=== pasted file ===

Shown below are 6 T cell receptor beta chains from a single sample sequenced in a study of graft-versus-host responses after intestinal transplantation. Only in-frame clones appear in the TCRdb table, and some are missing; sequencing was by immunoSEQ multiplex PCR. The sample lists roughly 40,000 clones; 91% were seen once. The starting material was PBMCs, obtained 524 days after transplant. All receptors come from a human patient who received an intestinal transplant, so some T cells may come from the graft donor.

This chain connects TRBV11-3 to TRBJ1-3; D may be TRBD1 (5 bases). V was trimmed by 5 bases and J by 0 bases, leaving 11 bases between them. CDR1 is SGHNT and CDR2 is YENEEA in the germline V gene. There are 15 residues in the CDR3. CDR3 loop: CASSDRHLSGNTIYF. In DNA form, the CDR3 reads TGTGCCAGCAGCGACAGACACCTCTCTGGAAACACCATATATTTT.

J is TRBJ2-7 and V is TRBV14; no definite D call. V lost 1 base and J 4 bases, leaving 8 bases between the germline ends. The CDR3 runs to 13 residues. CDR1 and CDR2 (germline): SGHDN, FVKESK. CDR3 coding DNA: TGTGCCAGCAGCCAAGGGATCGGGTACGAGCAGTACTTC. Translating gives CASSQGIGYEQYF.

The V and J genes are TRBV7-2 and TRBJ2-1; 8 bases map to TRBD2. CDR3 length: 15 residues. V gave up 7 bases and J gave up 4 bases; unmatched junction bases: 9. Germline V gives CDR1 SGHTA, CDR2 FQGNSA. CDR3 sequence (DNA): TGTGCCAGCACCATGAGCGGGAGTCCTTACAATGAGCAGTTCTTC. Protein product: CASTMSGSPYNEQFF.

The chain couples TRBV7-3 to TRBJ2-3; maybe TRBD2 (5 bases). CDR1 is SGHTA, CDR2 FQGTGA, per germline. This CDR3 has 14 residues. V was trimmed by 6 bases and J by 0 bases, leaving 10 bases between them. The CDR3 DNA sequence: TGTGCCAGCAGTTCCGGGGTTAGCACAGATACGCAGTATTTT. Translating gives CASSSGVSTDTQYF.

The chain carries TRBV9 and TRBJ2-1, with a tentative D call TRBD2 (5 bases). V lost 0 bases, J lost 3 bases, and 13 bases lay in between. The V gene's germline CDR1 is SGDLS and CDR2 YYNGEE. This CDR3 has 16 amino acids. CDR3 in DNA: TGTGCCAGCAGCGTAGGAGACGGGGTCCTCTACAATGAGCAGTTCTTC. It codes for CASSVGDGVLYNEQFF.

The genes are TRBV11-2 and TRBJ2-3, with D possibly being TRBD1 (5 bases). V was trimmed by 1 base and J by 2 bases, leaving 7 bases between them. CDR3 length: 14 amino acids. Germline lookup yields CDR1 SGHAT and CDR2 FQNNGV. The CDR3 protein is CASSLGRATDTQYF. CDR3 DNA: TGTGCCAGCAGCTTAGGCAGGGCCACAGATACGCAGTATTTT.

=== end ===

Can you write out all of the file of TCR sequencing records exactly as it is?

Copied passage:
Shown below are 6 T cell receptor beta chains from a single sample sequenced in a study of graft-versus-host responses after intestinal transplantation. Only in-frame clones appear in the TCRdb table, and some are missing; sequencing was by immunoSEQ multiplex PCR. The sample lists roughly 40,000 clones; 91% were seen once. The starting material was PBMCs, obtained 524 days after transplant. All receptors come from a human patient who received an intestinal transplant, so some T cells may come from the graft donor.

This chain connects TRBV11-3 to TRBJ1-3; D may be TRBD1 (5 bases). V was trimmed by 5 bases and J by 0 bases, leaving 11 bases between them. CDR1 is SGHNT and CDR2 is YENEEA in the germline V gene. There are 15 residues in the CDR3. CDR3 loop: CASSDRHLSGNTIYF. In DNA form, the CDR3 reads TGTGCCAGCAGCGACAGACACCTCTCTGGAAACACCATATATTTT.

J is TRBJ2-7 and V is TRBV14; no definite D call. V lost 1 base and J 4 bases, leaving 8 bases between the germline ends. The CDR3 runs to 13 residues. CDR1 and CDR2 (germline): SGHDN, FVKESK. CDR3 coding DNA: TGTGCCAGCAGCCAAGGGATCGGGTACGAGCAGTACTTC. Translating gives CASSQGIGYEQYF.

The V and J genes are TRBV7-2 and TRBJ2-1; 8 bases map to TRBD2. CDR3 length: 15 residues. V gave up 7 bases and J gave up 4 bases; unmatched junction bases: 9. Germline V gives CDR1 SGHTA, CDR2 FQGNSA. CDR3 sequence (DNA): TGTGCCAGCACCATGAGCGGGAGTCCTTACAATGAGCAGTTCTTC. Protein product: CASTMSGSPYNEQFF.

The chain couples TRBV7-3 to TRBJ2-3; maybe TRBD2 (5 bases). CDR1 is SGHTA, CDR2 FQGTGA, per germline. This CDR3 has 14 residues. V was trimmed by 6 bases and J by 0 bases, leaving 10 bases between them. The CDR3 DNA sequence: TGTGCCAGCAGTTCCGGGGTTAGCACAGATACGCAGTATTTT. Translating gives CASSSGVSTDTQYF.

The chain carries TRBV9 and TRBJ2-1, with a tentative D call TRBD2 (5 bases). V lost 0 bases, J lost 3 bases, and 13 bases lay in between. The V gene's germline CDR1 is SGDLS and CDR2 YYNGEE. This CDR3 has 16 amino acids. CDR3 in DNA: TGTGCCAGCAGCGTAGGAGACGGGGTCCTCTACAATGAGCAGTTCTTC. It codes for CASSVGDGVLYNEQFF.

The genes are TRBV11-2 and TRBJ2-3, with D possibly being TRBD1 (5 bases). V was trimmed by 1 base and J by 2 bases, leaving 7 bases between them. CDR3 length: 14 amino acids. Germline lookup yields CDR1 SGHAT and CDR2 FQNNGV. The CDR3 protein is CASSLGRATDTQYF. CDR3 DNA: TGTGCCAGCAGCTTAGGCAGGGCCACAGATACGCAGTATTTT.